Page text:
By May 1945 the war in Europe had finally started to wind down. Yet for the men of the 1st Canadian Parachute Battalion, there was one final mission to complete before they were relieved. Due to increasing tensions between them and the USSR, the Western Allies recognized that they had to take as much German territory as they could before the Soviets arrived.
They feared Communist expansion. Because of this, a small group of lightly armed Canadian paratroopers was tasked with taking the city of Wismar.
These Canadians, from the 1st Canadian Parachute Battalion, or 1CanPara, had been fighting almost nonstop since 6th June 1944. After jumping into Normandy, the men fought through the rest of the French Campaign. They were then used as support in the Battle of the Bulge. And in April 1945, were a part of the final Rhine crossing: Operation Varsity.
Shortly after Varsity that the unit got orders to march north to Wismar. Wismar is a city on the Baltic coast of Germany. It sits at the northern end of a chokepoint between the sea and Lake Schweringer and is a transportation hub. Winston Churchill recognized the city’s importance and knew that if it fell into Russian hands too quickly it could allow them to advance far past the agreed upon lines set up at the Yalta conference and take most of Northern Germany and even Denmark.
Churchill was staunchly anti-communist and knew that the Soviets would never willingly give up territory they had taken. He needed a group of men who would be able to rush forward and stop their advance as soon as possible. Because of their excellent reputation, the men of 1CanPara were recognized as the best candidates for the job. They were attached to the British 6th Airborne Division and thus began a long march north.
This advance went quickly, and the men were surprised that they and their transports (sometimes tanks, sometimes trucks) would move past huge groups of German soldiers. Sergeant Andy Anderson described one such event: “The strangeness of the situation is that we are passing complete units of the Germany Army, lying by the roadside, some with vehicles, even horse-drawn artillery, but no shots are exchanged, no white flags were shown and we cannot stop to disarm them.”
The men were understandably baffled by this experience, but orders were orders, and they kept going.
Finally, at 0900 2 May 1945, the battalion reached their destination. The residents of the city were relieved to have been liberated by the Canadians; they had heard the horror stories of Russian retribution and knew that they were far better off with 1CanPara.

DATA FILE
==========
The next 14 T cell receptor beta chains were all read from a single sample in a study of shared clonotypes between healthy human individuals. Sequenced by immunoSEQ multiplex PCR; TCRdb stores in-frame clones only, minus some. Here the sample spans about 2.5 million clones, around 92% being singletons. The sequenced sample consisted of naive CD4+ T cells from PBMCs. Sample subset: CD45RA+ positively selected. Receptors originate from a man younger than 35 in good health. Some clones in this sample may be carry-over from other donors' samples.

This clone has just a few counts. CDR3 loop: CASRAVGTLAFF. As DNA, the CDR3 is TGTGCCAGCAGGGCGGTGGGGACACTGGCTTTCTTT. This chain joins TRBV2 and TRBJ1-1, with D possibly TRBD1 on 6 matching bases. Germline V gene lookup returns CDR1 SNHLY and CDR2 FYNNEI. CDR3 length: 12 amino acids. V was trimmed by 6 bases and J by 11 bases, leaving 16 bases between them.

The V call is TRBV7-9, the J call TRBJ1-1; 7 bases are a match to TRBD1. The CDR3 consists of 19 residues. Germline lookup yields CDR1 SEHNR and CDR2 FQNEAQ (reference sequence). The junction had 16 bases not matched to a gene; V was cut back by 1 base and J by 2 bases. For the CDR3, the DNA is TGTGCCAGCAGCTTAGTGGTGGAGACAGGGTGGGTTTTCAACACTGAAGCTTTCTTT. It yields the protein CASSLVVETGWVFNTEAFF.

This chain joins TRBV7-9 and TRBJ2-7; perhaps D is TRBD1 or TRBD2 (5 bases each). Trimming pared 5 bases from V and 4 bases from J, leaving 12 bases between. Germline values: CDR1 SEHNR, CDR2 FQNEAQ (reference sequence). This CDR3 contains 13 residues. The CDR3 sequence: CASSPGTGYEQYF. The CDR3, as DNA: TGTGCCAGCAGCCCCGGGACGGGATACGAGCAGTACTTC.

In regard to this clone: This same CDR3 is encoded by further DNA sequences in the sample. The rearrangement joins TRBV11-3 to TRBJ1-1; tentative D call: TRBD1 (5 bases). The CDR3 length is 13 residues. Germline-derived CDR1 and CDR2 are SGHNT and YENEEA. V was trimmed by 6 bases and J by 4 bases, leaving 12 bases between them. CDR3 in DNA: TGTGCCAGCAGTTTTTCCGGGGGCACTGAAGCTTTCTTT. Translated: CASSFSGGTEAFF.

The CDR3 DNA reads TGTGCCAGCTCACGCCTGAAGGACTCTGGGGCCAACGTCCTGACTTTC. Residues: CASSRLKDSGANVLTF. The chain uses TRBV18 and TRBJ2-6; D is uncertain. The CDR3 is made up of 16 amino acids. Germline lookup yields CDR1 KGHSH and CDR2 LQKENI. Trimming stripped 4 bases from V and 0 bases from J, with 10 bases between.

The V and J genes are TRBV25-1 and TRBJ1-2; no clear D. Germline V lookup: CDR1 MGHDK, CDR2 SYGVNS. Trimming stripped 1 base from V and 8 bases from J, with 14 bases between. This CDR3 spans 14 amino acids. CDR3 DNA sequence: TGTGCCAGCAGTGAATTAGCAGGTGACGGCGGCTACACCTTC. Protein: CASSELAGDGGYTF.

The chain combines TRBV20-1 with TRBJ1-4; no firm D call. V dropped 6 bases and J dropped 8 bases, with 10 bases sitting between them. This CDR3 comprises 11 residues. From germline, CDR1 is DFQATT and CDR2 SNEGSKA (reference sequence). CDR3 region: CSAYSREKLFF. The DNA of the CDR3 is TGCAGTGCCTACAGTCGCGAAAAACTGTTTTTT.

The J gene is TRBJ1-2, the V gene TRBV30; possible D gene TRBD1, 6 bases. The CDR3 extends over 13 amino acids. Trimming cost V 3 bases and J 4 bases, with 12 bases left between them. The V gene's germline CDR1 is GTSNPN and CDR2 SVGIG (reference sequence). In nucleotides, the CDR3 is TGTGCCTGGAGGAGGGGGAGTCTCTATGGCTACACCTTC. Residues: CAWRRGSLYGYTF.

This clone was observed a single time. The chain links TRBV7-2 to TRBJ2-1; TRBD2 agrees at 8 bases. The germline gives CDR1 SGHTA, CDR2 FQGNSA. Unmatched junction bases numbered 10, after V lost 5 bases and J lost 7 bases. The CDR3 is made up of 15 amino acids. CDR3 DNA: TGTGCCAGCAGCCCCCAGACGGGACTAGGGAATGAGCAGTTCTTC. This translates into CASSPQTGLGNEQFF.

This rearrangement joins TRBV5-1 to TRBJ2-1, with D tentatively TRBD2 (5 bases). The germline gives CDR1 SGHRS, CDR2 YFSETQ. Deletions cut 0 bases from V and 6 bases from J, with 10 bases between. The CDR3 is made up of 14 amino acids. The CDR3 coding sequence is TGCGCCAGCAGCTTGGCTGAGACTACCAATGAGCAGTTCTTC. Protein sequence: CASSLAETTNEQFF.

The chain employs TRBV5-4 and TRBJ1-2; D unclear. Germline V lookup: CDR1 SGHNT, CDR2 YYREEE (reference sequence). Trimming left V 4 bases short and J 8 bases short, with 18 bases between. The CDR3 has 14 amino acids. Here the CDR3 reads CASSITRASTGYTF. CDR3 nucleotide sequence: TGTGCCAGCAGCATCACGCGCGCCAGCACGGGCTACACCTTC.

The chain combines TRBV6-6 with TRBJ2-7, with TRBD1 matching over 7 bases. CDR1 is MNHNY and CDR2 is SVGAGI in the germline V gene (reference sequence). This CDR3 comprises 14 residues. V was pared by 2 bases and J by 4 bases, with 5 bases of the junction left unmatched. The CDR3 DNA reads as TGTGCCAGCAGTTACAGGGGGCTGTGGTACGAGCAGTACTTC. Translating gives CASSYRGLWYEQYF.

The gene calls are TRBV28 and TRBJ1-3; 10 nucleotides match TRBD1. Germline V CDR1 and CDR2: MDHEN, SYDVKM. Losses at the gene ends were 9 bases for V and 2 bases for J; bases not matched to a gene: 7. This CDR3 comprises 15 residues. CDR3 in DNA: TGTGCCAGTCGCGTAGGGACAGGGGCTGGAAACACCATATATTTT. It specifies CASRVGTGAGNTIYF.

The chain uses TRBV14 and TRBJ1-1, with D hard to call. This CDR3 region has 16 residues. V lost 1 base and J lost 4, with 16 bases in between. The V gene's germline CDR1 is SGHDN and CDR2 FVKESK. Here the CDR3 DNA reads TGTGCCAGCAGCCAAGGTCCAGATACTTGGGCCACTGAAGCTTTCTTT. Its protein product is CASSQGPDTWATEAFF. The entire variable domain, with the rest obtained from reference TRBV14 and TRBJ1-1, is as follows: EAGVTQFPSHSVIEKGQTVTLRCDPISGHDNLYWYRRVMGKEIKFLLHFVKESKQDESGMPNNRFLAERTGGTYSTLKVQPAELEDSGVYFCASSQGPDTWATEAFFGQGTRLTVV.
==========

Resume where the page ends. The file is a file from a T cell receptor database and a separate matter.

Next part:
The Battalion was pleased to be there as well; they could relax somewhat, and some of the men even went swimming in the Baltic Sea.
It was later in the day on 2 May when the battalion first came in contact with the Russians. Sergeant Nelson N. Macdonald was one of the first men to make contact when he and a section of about seven men went on patrol. The section found a Russian Sergeant driving a motorcycle with his Major in the sidecar.
The two men stopped, greeted the Canadians and exchanged rough pleasantries (there was no interpreter present). Shortly thereafter the Russian Sergeant produced a bottle of vodka and glasses, and all the men toasted and drank. It’s shortly after this cordial meeting that the recorded history splits from what may have actually happened.
From speaking to veterans of the unit we’ve learned that a new war almost broke out over Wismar. They have explained to us that shortly after the initial contact with the Russians, Lieutenant-Colonel Eadie, Commanding Officer of 1CanPara, met with his Russian counterpart.
It was during this meeting that the Russian commander, backed by tanks, demanded a Canadian withdrawal, explaining that his objective was Lubeck, near Denmark. Lt.-Colonel Eadie, refusing to give in, told 1CanPara to prepare for combat. The Russian commander was taken aback; he knew no group of paratroopers would stand a chance against an armored unit.
Wrongfully assuming that the Canadians must have had airpower and armor of their own, he backed down, and discussions proceeded more diplomatically. The truth was that aside from the 6th Airborne Division’s artillery detachment the men in Wismar were almost completely unsupported by the rest of the Allied force.
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